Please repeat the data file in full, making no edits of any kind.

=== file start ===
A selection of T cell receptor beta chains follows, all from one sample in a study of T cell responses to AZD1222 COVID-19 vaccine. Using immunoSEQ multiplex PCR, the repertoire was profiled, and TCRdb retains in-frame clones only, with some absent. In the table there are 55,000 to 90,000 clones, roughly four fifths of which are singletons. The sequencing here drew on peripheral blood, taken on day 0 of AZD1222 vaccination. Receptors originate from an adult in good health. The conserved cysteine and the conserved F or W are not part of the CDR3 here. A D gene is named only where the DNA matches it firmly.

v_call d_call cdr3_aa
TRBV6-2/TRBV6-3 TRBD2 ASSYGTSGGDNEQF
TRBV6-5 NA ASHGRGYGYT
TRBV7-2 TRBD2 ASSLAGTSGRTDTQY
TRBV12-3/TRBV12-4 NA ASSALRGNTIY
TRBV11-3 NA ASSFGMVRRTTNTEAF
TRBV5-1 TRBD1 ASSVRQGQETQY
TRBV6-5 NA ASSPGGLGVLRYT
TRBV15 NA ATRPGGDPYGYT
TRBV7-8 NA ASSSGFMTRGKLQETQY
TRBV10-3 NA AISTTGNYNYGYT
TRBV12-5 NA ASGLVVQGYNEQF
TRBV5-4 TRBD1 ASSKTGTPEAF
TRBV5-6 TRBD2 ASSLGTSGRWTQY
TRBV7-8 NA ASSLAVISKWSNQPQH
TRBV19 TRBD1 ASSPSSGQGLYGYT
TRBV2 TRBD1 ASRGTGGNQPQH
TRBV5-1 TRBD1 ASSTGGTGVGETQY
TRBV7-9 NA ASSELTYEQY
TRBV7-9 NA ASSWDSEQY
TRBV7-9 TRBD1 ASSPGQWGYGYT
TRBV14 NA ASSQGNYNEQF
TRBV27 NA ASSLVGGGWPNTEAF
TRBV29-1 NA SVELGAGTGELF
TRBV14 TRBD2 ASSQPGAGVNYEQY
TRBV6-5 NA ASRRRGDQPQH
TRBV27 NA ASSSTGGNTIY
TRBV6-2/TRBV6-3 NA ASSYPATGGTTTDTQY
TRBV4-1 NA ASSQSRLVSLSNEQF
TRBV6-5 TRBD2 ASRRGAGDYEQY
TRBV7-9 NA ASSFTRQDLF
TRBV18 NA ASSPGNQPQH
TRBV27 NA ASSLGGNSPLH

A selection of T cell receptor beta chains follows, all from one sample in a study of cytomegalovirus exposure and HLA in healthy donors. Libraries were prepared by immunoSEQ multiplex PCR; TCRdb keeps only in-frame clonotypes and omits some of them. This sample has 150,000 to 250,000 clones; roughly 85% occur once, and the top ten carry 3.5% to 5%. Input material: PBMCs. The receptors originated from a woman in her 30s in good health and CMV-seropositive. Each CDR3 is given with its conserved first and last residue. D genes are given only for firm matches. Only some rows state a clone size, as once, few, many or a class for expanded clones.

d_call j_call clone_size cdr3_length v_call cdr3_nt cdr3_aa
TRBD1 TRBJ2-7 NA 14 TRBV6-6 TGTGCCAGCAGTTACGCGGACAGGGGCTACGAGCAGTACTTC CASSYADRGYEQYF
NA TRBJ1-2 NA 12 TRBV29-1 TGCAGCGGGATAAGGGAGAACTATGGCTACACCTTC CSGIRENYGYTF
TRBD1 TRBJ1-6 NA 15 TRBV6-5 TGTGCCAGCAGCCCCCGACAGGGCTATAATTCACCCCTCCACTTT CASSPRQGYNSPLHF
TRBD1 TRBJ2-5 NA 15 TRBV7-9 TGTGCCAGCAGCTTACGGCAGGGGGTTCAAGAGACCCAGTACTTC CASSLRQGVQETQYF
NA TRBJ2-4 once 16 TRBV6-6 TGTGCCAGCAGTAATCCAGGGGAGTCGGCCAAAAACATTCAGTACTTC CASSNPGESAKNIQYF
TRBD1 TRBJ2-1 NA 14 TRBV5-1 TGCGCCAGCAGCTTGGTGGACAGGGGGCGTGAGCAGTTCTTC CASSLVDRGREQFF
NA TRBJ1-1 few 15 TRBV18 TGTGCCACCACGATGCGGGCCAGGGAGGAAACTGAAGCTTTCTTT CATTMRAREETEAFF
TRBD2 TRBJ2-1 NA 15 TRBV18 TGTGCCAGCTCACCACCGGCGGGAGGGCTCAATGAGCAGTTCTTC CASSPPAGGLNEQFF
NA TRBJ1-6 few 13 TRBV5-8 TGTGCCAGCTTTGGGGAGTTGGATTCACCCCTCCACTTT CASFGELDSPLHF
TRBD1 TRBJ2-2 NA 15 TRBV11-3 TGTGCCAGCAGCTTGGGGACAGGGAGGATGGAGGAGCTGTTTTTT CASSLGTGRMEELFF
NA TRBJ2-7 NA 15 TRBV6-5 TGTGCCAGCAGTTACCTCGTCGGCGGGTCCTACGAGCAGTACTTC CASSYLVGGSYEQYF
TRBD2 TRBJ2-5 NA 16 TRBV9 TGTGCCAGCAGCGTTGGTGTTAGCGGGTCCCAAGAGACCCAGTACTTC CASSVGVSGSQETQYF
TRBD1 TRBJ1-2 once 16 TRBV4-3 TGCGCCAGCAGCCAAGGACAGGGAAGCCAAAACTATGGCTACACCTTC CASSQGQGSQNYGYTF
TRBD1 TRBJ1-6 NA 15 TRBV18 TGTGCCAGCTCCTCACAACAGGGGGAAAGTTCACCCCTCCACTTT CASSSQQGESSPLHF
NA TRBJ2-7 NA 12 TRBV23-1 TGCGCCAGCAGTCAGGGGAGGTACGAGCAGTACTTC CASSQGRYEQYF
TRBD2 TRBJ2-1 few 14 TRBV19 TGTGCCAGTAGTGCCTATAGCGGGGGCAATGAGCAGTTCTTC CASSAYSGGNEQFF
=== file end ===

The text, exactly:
A selection of T cell receptor beta chains follows, all from one sample in a study of T cell responses to AZD1222 COVID-19 vaccine. Using immunoSEQ multiplex PCR, the repertoire was profiled, and TCRdb retains in-frame clones only, with some absent. In the table there are 55,000 to 90,000 clones, roughly four fifths of which are singletons. The sequencing here drew on peripheral blood, taken on day 0 of AZD1222 vaccination. Receptors originate from an adult in good health. The conserved cysteine and the conserved F or W are not part of the CDR3 here. A D gene is named only where the DNA matches it firmly.

v_call d_call cdr3_aa
TRBV6-2/TRBV6-3 TRBD2 ASSYGTSGGDNEQF
TRBV6-5 NA ASHGRGYGYT
TRBV7-2 TRBD2 ASSLAGTSGRTDTQY
TRBV12-3/TRBV12-4 NA ASSALRGNTIY
TRBV11-3 NA ASSFGMVRRTTNTEAF
TRBV5-1 TRBD1 ASSVRQGQETQY
TRBV6-5 NA ASSPGGLGVLRYT
TRBV15 NA ATRPGGDPYGYT
TRBV7-8 NA ASSSGFMTRGKLQETQY
TRBV10-3 NA AISTTGNYNYGYT
TRBV12-5 NA ASGLVVQGYNEQF
TRBV5-4 TRBD1 ASSKTGTPEAF
TRBV5-6 TRBD2 ASSLGTSGRWTQY
TRBV7-8 NA ASSLAVISKWSNQPQH
TRBV19 TRBD1 ASSPSSGQGLYGYT
TRBV2 TRBD1 ASRGTGGNQPQH
TRBV5-1 TRBD1 ASSTGGTGVGETQY
TRBV7-9 NA ASSELTYEQY
TRBV7-9 NA ASSWDSEQY
TRBV7-9 TRBD1 ASSPGQWGYGYT
TRBV14 NA ASSQGNYNEQF
TRBV27 NA ASSLVGGGWPNTEAF
TRBV29-1 NA SVELGAGTGELF
TRBV14 TRBD2 ASSQPGAGVNYEQY
TRBV6-5 NA ASRRRGDQPQH
TRBV27 NA ASSSTGGNTIY
TRBV6-2/TRBV6-3 NA ASSYPATGGTTTDTQY
TRBV4-1 NA ASSQSRLVSLSNEQF
TRBV6-5 TRBD2 ASRRGAGDYEQY
TRBV7-9 NA ASSFTRQDLF
TRBV18 NA ASSPGNQPQH
TRBV27 NA ASSLGGNSPLH

A selection of T cell receptor beta chains follows, all from one sample in a study of cytomegalovirus exposure and HLA in healthy donors. Libraries were prepared by immunoSEQ multiplex PCR; TCRdb keeps only in-frame clonotypes and omits some of them. This sample has 150,000 to 250,000 clones; roughly 85% occur once, and the top ten carry 3.5% to 5%. Input material: PBMCs. The receptors originated from a woman in her 30s in good health and CMV-seropositive. Each CDR3 is given with its conserved first and last residue. D genes are given only for firm matches. Only some rows state a clone size, as once, few, many or a class for expanded clones.

d_call j_call clone_size cdr3_length v_call cdr3_nt cdr3_aa
TRBD1 TRBJ2-7 NA 14 TRBV6-6 TGTGCCAGCAGTTACGCGGACAGGGGCTACGAGCAGTACTTC CASSYADRGYEQYF
NA TRBJ1-2 NA 12 TRBV29-1 TGCAGCGGGATAAGGGAGAACTATGGCTACACCTTC CSGIRENYGYTF
TRBD1 TRBJ1-6 NA 15 TRBV6-5 TGTGCCAGCAGCCCCCGACAGGGCTATAATTCACCCCTCCACTTT CASSPRQGYNSPLHF
TRBD1 TRBJ2-5 NA 15 TRBV7-9 TGTGCCAGCAGCTTACGGCAGGGGGTTCAAGAGACCCAGTACTTC CASSLRQGVQETQYF
NA TRBJ2-4 once 16 TRBV6-6 TGTGCCAGCAGTAATCCAGGGGAGTCGGCCAAAAACATTCAGTACTTC CASSNPGESAKNIQYF
TRBD1 TRBJ2-1 NA 14 TRBV5-1 TGCGCCAGCAGCTTGGTGGACAGGGGGCGTGAGCAGTTCTTC CASSLVDRGREQFF
NA TRBJ1-1 few 15 TRBV18 TGTGCCACCACGATGCGGGCCAGGGAGGAAACTGAAGCTTTCTTT CATTMRAREETEAFF
TRBD2 TRBJ2-1 NA 15 TRBV18 TGTGCCAGCTCACCACCGGCGGGAGGGCTCAATGAGCAGTTCTTC CASSPPAGGLNEQFF
NA TRBJ1-6 few 13 TRBV5-8 TGTGCCAGCTTTGGGGAGTTGGATTCACCCCTCCACTTT CASFGELDSPLHF
TRBD1 TRBJ2-2 NA 15 TRBV11-3 TGTGCCAGCAGCTTGGGGACAGGGAGGATGGAGGAGCTGTTTTTT CASSLGTGRMEELFF
NA TRBJ2-7 NA 15 TRBV6-5 TGTGCCAGCAGTTACCTCGTCGGCGGGTCCTACGAGCAGTACTTC CASSYLVGGSYEQYF
TRBD2 TRBJ2-5 NA 16 TRBV9 TGTGCCAGCAGCGTTGGTGTTAGCGGGTCCCAAGAGACCCAGTACTTC CASSVGVSGSQETQYF
TRBD1 TRBJ1-2 once 16 TRBV4-3 TGCGCCAGCAGCCAAGGACAGGGAAGCCAAAACTATGGCTACACCTTC CASSQGQGSQNYGYTF
TRBD1 TRBJ1-6 NA 15 TRBV18 TGTGCCAGCTCCTCACAACAGGGGGAAAGTTCACCCCTCCACTTT CASSSQQGESSPLHF
NA TRBJ2-7 NA 12 TRBV23-1 TGCGCCAGCAGTCAGGGGAGGTACGAGCAGTACTTC CASSQGRYEQYF
TRBD2 TRBJ2-1 few 14 TRBV19 TGTGCCAGTAGTGCCTATAGCGGGGGCAATGAGCAGTTCTTC CASSAYSGGNEQFF